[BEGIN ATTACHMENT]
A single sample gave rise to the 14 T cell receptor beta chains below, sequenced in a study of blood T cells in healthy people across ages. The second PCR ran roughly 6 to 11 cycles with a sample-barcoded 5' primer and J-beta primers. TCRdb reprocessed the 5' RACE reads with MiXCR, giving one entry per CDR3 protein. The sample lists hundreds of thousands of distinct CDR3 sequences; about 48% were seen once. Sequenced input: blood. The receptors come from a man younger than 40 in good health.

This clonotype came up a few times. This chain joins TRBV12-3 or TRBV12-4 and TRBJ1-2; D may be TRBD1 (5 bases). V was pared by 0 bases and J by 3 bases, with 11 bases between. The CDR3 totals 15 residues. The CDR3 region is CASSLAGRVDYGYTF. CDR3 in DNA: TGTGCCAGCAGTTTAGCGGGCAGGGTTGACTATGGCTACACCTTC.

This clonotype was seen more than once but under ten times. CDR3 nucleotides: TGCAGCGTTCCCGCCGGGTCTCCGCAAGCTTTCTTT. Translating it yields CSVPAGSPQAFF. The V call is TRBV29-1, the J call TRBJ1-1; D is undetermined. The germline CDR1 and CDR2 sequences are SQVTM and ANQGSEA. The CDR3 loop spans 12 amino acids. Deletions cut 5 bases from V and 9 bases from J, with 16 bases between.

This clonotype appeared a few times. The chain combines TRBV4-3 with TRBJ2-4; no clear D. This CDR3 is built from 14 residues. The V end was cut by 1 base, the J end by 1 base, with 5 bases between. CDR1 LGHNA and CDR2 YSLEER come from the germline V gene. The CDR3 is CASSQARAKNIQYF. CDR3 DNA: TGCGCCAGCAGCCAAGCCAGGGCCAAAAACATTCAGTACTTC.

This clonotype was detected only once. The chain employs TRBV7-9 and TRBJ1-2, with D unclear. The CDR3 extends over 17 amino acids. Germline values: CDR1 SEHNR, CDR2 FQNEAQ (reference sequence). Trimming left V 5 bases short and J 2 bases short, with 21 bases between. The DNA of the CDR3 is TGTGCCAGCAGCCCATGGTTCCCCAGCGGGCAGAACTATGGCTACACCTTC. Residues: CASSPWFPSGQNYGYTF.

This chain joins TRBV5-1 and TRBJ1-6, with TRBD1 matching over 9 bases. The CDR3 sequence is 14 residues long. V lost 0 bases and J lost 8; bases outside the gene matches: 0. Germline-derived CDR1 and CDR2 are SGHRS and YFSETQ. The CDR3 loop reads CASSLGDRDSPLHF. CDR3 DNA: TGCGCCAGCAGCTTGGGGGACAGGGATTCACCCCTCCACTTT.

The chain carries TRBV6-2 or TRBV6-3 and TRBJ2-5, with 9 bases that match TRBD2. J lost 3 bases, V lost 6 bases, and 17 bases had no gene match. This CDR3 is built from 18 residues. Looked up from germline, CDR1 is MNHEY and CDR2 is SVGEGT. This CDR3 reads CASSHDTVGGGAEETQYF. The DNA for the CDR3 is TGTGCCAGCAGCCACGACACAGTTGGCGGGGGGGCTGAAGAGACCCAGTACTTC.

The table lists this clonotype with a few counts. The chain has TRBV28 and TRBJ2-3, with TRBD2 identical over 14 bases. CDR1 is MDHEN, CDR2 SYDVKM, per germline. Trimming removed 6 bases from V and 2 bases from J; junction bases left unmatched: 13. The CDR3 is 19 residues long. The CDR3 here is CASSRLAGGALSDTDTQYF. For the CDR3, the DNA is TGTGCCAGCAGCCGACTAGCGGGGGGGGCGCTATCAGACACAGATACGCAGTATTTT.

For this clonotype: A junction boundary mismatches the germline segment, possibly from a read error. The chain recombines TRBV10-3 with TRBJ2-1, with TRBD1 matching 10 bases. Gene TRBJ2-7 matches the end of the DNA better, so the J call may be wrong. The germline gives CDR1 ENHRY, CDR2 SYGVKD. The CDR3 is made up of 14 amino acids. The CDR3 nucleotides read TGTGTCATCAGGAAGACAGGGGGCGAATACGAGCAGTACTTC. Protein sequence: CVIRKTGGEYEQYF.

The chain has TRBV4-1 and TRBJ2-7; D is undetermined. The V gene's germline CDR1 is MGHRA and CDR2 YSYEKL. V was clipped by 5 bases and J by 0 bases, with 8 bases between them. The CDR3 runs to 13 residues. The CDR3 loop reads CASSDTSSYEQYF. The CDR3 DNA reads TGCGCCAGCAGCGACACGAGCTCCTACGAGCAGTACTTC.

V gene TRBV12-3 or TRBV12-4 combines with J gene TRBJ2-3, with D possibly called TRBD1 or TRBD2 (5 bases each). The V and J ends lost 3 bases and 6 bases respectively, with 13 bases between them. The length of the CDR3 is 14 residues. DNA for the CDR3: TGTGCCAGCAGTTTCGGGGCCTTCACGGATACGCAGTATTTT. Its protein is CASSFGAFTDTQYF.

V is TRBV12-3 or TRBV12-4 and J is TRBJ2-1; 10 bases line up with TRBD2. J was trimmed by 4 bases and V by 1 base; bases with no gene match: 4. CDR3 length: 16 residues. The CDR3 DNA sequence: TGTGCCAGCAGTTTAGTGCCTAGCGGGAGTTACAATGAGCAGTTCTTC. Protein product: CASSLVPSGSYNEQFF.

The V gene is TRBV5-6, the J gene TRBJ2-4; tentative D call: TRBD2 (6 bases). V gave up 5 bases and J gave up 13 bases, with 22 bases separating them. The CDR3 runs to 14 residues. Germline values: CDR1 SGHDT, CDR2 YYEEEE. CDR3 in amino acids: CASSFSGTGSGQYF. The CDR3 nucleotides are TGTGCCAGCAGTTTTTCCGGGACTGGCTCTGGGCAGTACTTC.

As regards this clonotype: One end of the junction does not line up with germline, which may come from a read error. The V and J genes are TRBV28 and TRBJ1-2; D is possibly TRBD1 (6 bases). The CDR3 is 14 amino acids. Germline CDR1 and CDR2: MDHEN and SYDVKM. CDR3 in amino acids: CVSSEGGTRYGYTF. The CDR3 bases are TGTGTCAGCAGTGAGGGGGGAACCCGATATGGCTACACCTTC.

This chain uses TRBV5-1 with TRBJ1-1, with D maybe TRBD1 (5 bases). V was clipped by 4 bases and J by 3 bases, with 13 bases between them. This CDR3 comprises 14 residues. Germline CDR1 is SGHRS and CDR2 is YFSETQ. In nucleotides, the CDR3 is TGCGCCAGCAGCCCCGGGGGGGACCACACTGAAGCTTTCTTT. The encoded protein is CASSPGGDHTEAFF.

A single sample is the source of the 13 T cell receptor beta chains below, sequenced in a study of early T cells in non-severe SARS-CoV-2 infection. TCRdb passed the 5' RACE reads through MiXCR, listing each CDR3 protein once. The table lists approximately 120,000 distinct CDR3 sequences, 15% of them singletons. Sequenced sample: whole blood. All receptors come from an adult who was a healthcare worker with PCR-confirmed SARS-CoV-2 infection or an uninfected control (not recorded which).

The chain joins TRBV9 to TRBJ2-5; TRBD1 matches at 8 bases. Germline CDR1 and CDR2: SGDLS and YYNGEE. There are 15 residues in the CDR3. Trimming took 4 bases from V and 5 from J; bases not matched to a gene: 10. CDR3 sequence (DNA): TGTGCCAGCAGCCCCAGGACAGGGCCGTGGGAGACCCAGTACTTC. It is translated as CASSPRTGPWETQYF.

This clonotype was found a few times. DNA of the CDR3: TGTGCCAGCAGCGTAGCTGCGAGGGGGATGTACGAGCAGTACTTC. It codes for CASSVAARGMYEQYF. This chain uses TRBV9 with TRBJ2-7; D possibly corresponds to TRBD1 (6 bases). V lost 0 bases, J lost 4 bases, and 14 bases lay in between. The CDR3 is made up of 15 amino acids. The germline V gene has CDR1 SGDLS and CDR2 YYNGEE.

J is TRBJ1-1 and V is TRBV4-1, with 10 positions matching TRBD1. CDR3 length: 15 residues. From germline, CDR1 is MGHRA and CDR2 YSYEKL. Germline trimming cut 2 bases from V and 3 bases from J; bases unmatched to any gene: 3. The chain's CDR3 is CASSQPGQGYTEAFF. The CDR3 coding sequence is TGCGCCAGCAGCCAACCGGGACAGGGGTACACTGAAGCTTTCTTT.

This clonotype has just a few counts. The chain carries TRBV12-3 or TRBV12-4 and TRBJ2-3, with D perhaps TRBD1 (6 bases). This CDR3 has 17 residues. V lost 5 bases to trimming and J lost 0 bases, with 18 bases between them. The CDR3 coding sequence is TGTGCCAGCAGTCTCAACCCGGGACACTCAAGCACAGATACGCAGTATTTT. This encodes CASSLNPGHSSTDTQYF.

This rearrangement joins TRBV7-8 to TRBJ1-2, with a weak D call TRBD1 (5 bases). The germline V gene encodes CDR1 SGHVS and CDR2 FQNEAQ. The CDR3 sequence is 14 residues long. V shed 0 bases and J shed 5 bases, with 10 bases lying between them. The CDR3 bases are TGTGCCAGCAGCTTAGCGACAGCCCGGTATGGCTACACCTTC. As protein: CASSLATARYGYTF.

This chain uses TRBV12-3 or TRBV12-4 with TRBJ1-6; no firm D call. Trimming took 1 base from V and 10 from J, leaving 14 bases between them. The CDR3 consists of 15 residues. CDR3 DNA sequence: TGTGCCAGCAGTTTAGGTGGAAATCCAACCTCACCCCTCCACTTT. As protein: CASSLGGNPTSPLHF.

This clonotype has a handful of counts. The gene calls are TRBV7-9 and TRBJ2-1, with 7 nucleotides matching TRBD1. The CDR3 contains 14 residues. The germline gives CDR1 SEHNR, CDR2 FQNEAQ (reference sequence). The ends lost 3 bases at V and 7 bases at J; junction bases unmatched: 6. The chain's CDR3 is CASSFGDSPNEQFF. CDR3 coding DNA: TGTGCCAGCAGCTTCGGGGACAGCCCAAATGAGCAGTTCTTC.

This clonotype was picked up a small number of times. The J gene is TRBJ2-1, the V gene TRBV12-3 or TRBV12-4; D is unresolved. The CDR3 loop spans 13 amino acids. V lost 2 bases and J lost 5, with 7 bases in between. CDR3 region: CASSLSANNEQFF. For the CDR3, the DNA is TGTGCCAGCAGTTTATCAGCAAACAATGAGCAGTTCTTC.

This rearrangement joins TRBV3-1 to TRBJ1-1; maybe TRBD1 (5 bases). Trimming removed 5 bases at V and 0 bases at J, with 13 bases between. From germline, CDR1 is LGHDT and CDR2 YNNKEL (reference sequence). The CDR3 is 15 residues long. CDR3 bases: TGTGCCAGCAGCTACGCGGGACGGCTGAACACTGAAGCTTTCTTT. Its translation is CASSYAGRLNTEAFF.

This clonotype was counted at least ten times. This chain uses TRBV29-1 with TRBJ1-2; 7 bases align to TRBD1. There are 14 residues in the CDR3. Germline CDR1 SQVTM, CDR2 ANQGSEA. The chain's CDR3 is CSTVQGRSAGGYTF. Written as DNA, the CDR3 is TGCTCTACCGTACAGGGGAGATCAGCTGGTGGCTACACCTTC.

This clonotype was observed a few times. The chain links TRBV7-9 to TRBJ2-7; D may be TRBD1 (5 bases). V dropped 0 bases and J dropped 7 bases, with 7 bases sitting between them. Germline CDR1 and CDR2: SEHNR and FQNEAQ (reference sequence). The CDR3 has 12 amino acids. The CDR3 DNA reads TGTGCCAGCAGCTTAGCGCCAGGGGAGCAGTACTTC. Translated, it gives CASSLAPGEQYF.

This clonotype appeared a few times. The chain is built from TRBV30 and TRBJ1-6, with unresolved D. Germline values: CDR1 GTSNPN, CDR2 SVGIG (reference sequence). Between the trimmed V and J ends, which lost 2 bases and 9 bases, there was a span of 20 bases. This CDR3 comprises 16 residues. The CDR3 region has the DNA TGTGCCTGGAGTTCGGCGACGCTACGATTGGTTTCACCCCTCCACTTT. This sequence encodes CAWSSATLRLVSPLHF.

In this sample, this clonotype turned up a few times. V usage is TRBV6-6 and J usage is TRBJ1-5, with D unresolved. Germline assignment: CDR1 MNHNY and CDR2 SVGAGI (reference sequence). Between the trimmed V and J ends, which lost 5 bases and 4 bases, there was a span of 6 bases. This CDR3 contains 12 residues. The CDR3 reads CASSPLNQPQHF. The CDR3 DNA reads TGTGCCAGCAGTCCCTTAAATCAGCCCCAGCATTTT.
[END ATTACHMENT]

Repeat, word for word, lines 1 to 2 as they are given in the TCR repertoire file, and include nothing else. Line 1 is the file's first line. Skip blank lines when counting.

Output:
A single sample gave rise to the 14 T cell receptor beta chains below, sequenced in a study of blood T cells in healthy people across ages. The second PCR ran roughly 6 to 11 cycles with a sample-barcoded 5' primer and J-beta primers. TCRdb reprocessed the 5' RACE reads with MiXCR, giving one entry per CDR3 protein. The sample lists hundreds of thousands of distinct CDR3 sequences; about 48% were seen once. Sequenced input: blood. The receptors come from a man younger than 40 in good health.

This clonotype came up a few times. This chain joins TRBV12-3 or TRBV12-4 and TRBJ1-2; D may be TRBD1 (5 bases). V was pared by 0 bases and J by 3 bases, with 11 bases between. The CDR3 totals 15 residues. The CDR3 region is CASSLAGRVDYGYTF. CDR3 in DNA: TGTGCCAGCAGTTTAGCGGGCAGGGTTGACTATGGCTACACCTTC.